The review, which is the first of its kind, included 1,500 nurses from all 50 states. It was conducted by four organizations – Environmental Working Group, the Environmental Health Education Center at the University of Maryland School of Nursing, the American Nurses Association and Health Care Without Harm.
Nurses, according to the review, are routinely exposed to low-level exposures of mixtures of hazardous materials that include residues of medications, anesthetic gases, chemicals and radiation!
According to the survey results, children born to nurses reporting high exposures to these chemicals (at least once a week for nine months) were up to two times more likely to be born with a congenital defect than children born to nurses with low or no exposures to these agents, and up to nine times more likely to suffer from musculoskeletal defects at birth.
In addition, nurses reporting high exposures to radiation during pregnancy (at least once a week for nine months) disclosed a 36 percent higher cancer incidence among their children than nurses exposed less often or not at all. Nurses reporting high exposures to ethylene oxide and antineoplastic drugs – drugs that inhibit and combat the development of tumors – also reported up to 20 percent higher incidence in miscarriage, on average, than nurses with lower or no exposure.
Nurses reporting high exposures (at least once a week for at least 10 years) to medications of any type reported a 14 percent increase in cancer incidence relative to nurses with low or no exposure. For the nurses reporting high exposure to antineoplastic drugs, this jumped to an over 40 percent increase in cancer incidence relative to nurses with low or no exposure. In addition, nurses with high exposures to radiation disclosed a 20 percent higher incidence of breast cancer.
Asthma rates increased by up to 50 percent for nurses reporting high exposures to disinfecting and sterilizing agents, housekeeping chemicals, and latex, compared to nurses with lower exposures to these hazards.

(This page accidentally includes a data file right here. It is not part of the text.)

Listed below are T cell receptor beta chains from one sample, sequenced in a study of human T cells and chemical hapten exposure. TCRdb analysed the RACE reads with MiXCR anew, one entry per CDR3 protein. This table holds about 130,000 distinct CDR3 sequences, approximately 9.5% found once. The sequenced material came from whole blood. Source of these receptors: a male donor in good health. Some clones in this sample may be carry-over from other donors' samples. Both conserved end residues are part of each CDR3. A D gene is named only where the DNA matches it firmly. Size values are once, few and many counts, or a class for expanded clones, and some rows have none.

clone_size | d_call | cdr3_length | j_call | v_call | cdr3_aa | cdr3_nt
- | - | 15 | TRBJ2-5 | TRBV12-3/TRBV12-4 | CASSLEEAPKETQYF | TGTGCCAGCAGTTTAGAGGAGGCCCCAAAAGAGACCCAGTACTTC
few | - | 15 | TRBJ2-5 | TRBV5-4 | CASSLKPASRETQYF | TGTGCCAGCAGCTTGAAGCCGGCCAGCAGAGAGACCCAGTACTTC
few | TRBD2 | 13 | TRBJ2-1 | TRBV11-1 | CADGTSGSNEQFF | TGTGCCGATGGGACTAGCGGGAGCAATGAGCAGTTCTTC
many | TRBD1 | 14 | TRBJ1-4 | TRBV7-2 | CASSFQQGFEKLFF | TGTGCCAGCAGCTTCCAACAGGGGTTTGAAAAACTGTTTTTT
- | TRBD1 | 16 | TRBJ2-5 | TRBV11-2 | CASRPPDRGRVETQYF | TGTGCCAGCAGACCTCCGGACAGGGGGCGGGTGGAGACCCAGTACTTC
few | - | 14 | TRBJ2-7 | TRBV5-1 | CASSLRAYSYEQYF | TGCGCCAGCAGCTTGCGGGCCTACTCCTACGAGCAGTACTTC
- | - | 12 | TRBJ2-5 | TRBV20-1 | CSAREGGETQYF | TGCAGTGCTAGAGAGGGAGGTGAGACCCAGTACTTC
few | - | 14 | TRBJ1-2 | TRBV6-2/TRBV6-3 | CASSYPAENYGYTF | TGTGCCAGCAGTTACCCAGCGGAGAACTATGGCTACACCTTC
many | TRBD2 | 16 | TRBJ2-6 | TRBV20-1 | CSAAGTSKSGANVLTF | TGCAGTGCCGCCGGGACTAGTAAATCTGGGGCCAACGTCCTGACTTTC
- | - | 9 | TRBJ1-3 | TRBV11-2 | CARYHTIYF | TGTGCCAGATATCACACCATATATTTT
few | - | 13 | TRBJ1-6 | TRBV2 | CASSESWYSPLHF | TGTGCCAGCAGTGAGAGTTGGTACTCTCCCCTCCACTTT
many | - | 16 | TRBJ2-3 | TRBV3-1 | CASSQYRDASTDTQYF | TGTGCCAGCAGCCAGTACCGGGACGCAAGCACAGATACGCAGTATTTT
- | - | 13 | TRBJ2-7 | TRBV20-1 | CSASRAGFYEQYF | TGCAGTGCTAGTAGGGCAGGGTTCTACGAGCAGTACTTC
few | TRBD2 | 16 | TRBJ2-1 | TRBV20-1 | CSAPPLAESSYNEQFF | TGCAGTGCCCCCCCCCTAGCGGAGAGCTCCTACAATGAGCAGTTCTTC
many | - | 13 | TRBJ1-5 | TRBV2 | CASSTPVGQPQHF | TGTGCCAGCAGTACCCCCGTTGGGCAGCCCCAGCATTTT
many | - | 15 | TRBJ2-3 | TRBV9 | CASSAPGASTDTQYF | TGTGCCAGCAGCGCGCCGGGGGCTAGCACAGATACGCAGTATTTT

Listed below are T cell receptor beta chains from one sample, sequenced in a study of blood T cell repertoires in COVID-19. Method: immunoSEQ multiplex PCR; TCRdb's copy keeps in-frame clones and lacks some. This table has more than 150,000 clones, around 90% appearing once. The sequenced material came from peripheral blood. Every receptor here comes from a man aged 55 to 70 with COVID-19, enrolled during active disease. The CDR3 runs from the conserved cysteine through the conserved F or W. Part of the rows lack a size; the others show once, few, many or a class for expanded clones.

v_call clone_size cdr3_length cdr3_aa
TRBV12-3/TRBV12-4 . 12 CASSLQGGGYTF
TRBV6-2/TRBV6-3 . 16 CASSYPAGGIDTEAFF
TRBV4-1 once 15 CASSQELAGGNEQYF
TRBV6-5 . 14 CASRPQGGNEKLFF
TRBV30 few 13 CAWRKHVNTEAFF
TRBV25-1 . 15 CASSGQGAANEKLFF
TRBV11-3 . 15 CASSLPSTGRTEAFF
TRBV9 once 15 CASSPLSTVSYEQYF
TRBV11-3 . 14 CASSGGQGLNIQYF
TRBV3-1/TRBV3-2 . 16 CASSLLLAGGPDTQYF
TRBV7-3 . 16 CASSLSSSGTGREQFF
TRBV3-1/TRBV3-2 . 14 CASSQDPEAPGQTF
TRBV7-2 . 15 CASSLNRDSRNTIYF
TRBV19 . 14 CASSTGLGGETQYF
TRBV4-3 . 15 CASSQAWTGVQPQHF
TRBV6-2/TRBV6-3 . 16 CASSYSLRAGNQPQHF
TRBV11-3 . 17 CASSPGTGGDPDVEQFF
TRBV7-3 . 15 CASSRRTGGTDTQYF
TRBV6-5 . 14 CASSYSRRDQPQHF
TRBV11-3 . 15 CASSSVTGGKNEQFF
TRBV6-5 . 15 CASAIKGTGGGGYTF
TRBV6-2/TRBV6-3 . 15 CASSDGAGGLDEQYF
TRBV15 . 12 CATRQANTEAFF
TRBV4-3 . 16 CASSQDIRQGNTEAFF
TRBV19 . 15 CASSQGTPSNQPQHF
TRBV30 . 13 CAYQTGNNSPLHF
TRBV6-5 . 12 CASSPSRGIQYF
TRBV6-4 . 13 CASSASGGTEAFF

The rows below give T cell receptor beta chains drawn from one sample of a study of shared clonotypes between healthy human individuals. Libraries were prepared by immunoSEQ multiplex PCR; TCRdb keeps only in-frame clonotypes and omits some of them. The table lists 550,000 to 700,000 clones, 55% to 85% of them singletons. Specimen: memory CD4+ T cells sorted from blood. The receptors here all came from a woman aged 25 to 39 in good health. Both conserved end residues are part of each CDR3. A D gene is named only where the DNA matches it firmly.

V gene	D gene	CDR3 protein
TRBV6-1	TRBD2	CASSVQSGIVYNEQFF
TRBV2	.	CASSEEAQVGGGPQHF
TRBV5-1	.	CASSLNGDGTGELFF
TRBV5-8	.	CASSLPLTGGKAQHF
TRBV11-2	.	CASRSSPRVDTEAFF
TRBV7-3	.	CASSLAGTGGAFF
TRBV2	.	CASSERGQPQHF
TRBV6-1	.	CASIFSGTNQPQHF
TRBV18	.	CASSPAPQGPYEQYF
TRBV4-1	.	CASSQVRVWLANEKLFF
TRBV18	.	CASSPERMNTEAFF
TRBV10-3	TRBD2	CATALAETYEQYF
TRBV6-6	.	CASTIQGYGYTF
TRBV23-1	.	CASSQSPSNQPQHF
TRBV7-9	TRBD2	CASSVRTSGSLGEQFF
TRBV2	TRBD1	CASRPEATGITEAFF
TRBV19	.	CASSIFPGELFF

To make matters worse, there are no workplace safety standards to protect nurses from the combined effects of these exposures on their health, according to the survey’s collaborators.
Safer Alternatives are Available
“Nurses are exposed daily to scores of different toxic chemicals and other hazardous materials whose cumulative health risks have never been studied,” said Jane Houlihan, vice president for research at Environmental Working Group. “Nurses ingest, touch or breathe residues of any number of these potentially harmful substances as they care for patients, day after day and face potential but unstudied health problems as a result.”
The Centers for Disease Control and Prevention (CDC) proposed a National Occupational Exposure Survey for the health care industry in 2002. To date, no such survey has been initiated to better understand the range of potentially hazardous chemical exposure in the health care industry and related illnesses.
According to Barbara Sattler, RN, DrPH, FAAN, professor and director of the Environmental Health Education Center at the University of Maryland School of Nursing, the survey is a call to action for nurses around the country to demand the use of safer products and protective measures to control exposure to hazardous agents in the workplace.
"For many of the toxic chemicals in hospitals there are safer alternative or safer processes. We must make these healthier choices for the sake of our patients, nurses and all hospital employees," she said.
According to the organizations, the survey was extremely detailed, but it wasn’t a controlled, statistically designed study. Results of the survey can be found at http://www.ewg.org/sites/nurse_survey/analysis/main.php.